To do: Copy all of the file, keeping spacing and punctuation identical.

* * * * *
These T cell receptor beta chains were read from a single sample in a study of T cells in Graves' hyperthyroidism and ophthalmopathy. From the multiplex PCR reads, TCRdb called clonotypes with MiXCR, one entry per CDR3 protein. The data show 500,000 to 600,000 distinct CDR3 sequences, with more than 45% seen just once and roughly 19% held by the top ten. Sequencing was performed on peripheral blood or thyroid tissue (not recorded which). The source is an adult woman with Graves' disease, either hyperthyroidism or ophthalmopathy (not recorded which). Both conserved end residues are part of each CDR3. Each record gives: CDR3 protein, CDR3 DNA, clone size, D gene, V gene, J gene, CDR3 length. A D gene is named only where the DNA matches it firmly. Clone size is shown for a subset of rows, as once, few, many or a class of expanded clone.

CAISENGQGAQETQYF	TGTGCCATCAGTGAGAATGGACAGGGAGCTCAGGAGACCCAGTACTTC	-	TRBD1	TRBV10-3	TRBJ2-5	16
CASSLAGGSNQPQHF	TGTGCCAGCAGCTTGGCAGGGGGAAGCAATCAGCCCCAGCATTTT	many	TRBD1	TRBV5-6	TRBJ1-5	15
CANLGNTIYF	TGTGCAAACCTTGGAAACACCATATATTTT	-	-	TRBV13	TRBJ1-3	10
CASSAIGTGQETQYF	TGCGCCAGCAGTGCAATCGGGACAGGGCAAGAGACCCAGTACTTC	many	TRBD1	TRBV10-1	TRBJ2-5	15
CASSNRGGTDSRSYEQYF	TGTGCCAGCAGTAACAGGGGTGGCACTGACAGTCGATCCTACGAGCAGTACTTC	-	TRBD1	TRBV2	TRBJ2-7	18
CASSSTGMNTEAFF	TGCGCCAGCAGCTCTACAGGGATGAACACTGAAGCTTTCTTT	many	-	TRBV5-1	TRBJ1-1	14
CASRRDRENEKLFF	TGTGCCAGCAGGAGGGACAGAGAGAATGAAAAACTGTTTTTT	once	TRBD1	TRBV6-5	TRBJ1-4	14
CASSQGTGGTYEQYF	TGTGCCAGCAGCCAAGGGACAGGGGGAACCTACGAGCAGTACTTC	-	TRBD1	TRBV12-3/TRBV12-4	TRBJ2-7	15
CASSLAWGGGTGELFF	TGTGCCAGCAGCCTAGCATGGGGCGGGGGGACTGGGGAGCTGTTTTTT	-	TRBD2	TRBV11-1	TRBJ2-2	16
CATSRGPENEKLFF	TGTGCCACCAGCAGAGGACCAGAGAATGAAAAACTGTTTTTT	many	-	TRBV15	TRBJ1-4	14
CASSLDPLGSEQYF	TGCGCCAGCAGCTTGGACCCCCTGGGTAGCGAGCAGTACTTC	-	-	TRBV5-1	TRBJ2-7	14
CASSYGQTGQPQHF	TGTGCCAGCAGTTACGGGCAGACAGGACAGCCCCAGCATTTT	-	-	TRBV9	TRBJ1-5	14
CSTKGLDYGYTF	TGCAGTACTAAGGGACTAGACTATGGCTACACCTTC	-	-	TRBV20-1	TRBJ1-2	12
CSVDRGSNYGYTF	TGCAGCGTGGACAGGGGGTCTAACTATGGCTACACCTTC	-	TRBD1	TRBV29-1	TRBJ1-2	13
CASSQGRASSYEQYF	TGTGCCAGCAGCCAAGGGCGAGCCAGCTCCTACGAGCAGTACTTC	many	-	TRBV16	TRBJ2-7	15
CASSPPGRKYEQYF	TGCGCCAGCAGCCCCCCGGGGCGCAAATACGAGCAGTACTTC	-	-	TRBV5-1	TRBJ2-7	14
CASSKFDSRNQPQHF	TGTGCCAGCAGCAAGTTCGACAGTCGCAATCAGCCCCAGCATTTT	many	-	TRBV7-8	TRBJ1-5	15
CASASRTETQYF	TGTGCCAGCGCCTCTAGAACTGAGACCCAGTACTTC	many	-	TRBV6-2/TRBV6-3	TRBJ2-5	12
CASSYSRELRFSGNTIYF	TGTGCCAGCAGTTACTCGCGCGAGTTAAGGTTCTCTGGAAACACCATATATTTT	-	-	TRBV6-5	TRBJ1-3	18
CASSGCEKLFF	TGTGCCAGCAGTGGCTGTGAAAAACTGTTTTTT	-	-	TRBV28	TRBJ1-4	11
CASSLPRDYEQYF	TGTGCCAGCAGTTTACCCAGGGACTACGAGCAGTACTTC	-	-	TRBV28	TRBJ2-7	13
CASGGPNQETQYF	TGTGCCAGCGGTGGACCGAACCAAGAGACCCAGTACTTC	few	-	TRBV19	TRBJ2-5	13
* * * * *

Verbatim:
These T cell receptor beta chains were read from a single sample in a study of T cells in Graves' hyperthyroidism and ophthalmopathy. From the multiplex PCR reads, TCRdb called clonotypes with MiXCR, one entry per CDR3 protein. The data show 500,000 to 600,000 distinct CDR3 sequences, with more than 45% seen just once and roughly 19% held by the top ten. Sequencing was performed on peripheral blood or thyroid tissue (not recorded which). The source is an adult woman with Graves' disease, either hyperthyroidism or ophthalmopathy (not recorded which). Both conserved end residues are part of each CDR3. Each record gives: CDR3 protein, CDR3 DNA, clone size, D gene, V gene, J gene, CDR3 length. A D gene is named only where the DNA matches it firmly. Clone size is shown for a subset of rows, as once, few, many or a class of expanded clone.

CAISENGQGAQETQYF	TGTGCCATCAGTGAGAATGGACAGGGAGCTCAGGAGACCCAGTACTTC	-	TRBD1	TRBV10-3	TRBJ2-5	16
CASSLAGGSNQPQHF	TGTGCCAGCAGCTTGGCAGGGGGAAGCAATCAGCCCCAGCATTTT	many	TRBD1	TRBV5-6	TRBJ1-5	15
CANLGNTIYF	TGTGCAAACCTTGGAAACACCATATATTTT	-	-	TRBV13	TRBJ1-3	10
CASSAIGTGQETQYF	TGCGCCAGCAGTGCAATCGGGACAGGGCAAGAGACCCAGTACTTC	many	TRBD1	TRBV10-1	TRBJ2-5	15
CASSNRGGTDSRSYEQYF	TGTGCCAGCAGTAACAGGGGTGGCACTGACAGTCGATCCTACGAGCAGTACTTC	-	TRBD1	TRBV2	TRBJ2-7	18
CASSSTGMNTEAFF	TGCGCCAGCAGCTCTACAGGGATGAACACTGAAGCTTTCTTT	many	-	TRBV5-1	TRBJ1-1	14
CASRRDRENEKLFF	TGTGCCAGCAGGAGGGACAGAGAGAATGAAAAACTGTTTTTT	once	TRBD1	TRBV6-5	TRBJ1-4	14
CASSQGTGGTYEQYF	TGTGCCAGCAGCCAAGGGACAGGGGGAACCTACGAGCAGTACTTC	-	TRBD1	TRBV12-3/TRBV12-4	TRBJ2-7	15
CASSLAWGGGTGELFF	TGTGCCAGCAGCCTAGCATGGGGCGGGGGGACTGGGGAGCTGTTTTTT	-	TRBD2	TRBV11-1	TRBJ2-2	16
CATSRGPENEKLFF	TGTGCCACCAGCAGAGGACCAGAGAATGAAAAACTGTTTTTT	many	-	TRBV15	TRBJ1-4	14
CASSLDPLGSEQYF	TGCGCCAGCAGCTTGGACCCCCTGGGTAGCGAGCAGTACTTC	-	-	TRBV5-1	TRBJ2-7	14
CASSYGQTGQPQHF	TGTGCCAGCAGTTACGGGCAGACAGGACAGCCCCAGCATTTT	-	-	TRBV9	TRBJ1-5	14
CSTKGLDYGYTF	TGCAGTACTAAGGGACTAGACTATGGCTACACCTTC	-	-	TRBV20-1	TRBJ1-2	12
CSVDRGSNYGYTF	TGCAGCGTGGACAGGGGGTCTAACTATGGCTACACCTTC	-	TRBD1	TRBV29-1	TRBJ1-2	13
CASSQGRASSYEQYF	TGTGCCAGCAGCCAAGGGCGAGCCAGCTCCTACGAGCAGTACTTC	many	-	TRBV16	TRBJ2-7	15
CASSPPGRKYEQYF	TGCGCCAGCAGCCCCCCGGGGCGCAAATACGAGCAGTACTTC	-	-	TRBV5-1	TRBJ2-7	14
CASSKFDSRNQPQHF	TGTGCCAGCAGCAAGTTCGACAGTCGCAATCAGCCCCAGCATTTT	many	-	TRBV7-8	TRBJ1-5	15
CASASRTETQYF	TGTGCCAGCGCCTCTAGAACTGAGACCCAGTACTTC	many	-	TRBV6-2/TRBV6-3	TRBJ2-5	12
CASSYSRELRFSGNTIYF	TGTGCCAGCAGTTACTCGCGCGAGTTAAGGTTCTCTGGAAACACCATATATTTT	-	-	TRBV6-5	TRBJ1-3	18
CASSGCEKLFF	TGTGCCAGCAGTGGCTGTGAAAAACTGTTTTTT	-	-	TRBV28	TRBJ1-4	11
CASSLPRDYEQYF	TGTGCCAGCAGTTTACCCAGGGACTACGAGCAGTACTTC	-	-	TRBV28	TRBJ2-7	13
CASGGPNQETQYF	TGTGCCAGCGGTGGACCGAACCAAGAGACCCAGTACTTC	few	-	TRBV19	TRBJ2-5	13